Malaysia holds an attraction for three categories of Nigerians for three different purposes. The first group is that of Nigerians who are looking for affordable postgraduate degrees and who are usually refused sponsorship from their places of work or the Nigerian government; because of the affordable postgraduate tuition in Malaysia. Recently, the leader of Malaysian body of dean of postgraduate schools said the government subsidizes each foreign postgraduate with RM25,000 (N3 million) per year. This category of Nigerians are also attracted by the quality of equipment in the universities, which are comparable to those in Western countries although, sometimes, students have to wait a long time for the universities to purchase some of the equipment. But there are many students who have done their master's degrees in Europe who are now doing their PhD in Malaysia and who say there's not much difference between what obtains in Malaysia and what they saw in Europe.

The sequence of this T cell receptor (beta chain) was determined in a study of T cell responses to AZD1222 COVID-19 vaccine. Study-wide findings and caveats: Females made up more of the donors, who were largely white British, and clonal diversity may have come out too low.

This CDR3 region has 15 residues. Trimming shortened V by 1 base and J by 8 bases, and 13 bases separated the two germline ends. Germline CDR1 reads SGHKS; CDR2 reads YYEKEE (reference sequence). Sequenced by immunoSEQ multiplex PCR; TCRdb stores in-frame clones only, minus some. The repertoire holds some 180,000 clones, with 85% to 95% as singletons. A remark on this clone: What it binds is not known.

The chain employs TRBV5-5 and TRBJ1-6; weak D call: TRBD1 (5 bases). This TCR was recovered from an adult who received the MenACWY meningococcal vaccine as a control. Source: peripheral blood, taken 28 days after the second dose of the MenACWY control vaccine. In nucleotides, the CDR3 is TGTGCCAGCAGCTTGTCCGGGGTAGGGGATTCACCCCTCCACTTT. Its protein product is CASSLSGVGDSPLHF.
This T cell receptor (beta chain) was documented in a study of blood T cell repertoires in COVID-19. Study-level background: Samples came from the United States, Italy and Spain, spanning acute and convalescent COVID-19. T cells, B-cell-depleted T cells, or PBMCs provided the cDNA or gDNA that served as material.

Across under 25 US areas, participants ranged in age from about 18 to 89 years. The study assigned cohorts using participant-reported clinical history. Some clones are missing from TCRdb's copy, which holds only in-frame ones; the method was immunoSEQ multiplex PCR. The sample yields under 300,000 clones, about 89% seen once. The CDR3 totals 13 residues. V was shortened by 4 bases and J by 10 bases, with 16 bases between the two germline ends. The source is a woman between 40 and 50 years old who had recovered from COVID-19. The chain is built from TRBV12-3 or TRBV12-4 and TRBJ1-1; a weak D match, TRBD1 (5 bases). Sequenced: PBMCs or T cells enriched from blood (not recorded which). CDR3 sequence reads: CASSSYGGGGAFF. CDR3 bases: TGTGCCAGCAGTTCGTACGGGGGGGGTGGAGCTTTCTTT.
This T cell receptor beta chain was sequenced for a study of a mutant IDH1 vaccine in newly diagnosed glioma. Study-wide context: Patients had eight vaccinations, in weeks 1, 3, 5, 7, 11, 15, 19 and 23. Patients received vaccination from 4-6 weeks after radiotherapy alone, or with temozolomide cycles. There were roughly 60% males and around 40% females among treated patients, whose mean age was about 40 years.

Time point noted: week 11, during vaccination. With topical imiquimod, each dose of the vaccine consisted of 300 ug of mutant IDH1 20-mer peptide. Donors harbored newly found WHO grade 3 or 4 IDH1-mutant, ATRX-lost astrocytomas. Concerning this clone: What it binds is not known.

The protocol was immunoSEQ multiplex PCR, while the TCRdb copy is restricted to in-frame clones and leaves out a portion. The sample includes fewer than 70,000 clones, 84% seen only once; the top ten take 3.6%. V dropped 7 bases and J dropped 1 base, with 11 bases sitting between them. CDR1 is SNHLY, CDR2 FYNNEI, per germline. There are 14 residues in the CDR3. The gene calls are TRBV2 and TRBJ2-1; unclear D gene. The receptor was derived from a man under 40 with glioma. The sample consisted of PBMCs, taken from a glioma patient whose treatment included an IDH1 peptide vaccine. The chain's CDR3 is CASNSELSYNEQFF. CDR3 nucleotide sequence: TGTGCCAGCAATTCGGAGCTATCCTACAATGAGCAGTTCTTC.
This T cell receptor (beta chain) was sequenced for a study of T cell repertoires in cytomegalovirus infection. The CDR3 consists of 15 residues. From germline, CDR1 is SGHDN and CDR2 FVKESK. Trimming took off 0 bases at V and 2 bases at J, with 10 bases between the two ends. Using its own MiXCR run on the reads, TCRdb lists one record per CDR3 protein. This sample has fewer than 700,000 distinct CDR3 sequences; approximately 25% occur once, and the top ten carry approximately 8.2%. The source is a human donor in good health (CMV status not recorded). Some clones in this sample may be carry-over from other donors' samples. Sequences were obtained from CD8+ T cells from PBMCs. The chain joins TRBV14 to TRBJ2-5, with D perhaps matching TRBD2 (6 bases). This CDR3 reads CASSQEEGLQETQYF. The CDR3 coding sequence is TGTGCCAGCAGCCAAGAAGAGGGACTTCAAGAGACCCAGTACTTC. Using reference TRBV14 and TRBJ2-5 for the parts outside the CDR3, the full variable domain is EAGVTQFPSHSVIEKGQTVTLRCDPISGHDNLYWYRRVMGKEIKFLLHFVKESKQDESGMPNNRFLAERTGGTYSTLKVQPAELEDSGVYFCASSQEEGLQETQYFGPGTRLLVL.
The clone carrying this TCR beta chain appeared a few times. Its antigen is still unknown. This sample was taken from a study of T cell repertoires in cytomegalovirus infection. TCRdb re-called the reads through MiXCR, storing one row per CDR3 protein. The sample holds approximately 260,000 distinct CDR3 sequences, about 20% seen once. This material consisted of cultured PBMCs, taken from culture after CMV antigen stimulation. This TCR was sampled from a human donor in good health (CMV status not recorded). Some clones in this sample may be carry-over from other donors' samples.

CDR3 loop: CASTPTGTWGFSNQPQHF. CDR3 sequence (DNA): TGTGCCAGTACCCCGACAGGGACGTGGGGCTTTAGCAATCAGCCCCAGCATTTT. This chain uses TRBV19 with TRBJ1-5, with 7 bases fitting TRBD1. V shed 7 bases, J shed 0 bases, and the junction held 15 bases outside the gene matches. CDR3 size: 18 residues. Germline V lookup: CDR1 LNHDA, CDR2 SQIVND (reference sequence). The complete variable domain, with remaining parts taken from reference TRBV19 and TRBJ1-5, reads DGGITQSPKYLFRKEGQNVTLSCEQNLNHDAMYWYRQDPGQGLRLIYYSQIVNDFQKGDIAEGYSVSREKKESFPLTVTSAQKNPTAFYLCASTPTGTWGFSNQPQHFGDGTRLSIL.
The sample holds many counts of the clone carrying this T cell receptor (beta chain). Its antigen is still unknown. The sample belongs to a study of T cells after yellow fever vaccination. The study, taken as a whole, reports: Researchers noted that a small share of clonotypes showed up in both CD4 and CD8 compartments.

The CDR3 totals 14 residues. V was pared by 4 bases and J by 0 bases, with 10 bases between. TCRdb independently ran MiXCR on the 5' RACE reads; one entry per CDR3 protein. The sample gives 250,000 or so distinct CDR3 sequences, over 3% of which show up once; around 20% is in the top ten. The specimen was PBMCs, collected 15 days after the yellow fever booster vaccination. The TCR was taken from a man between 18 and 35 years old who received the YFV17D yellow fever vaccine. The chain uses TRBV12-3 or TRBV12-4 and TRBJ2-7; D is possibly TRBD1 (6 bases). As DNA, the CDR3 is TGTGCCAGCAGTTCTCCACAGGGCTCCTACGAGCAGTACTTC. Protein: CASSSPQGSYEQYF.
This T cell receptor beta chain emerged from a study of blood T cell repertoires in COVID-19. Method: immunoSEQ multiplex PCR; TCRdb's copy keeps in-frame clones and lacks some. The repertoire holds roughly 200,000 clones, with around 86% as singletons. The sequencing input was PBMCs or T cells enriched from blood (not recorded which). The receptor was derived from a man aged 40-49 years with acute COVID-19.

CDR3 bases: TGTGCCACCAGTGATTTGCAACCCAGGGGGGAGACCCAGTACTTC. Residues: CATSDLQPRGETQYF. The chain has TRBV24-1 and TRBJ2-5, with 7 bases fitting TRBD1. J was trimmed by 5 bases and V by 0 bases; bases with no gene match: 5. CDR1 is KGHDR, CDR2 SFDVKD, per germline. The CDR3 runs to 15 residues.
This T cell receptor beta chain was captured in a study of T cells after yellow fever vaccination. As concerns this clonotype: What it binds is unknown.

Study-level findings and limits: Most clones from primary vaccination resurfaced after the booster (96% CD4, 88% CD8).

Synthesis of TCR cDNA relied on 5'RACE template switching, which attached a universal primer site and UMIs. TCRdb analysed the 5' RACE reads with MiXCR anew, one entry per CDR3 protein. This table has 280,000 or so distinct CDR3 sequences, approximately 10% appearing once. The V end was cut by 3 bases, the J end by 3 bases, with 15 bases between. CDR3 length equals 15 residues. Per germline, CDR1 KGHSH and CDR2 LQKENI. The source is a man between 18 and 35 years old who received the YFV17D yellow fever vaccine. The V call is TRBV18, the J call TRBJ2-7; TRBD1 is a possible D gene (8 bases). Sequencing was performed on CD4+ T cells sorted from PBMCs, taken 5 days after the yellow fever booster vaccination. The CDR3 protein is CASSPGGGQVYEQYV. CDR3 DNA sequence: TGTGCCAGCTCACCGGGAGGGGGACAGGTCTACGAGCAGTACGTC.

The second category is that of well off undergraduate students. Their parents usually from Northern Nigeria - believe that Malaysia is a Muslim country, therefore, if they send their children here, they'll not go back home with decadent Western values. These parents can afford to send their children to Western countries and are not attracted by cheap tuition in Malaysia. Indeed, the private colleges where their wards study are not cheap; many give out UK degrees, which are as expensive as studying at source.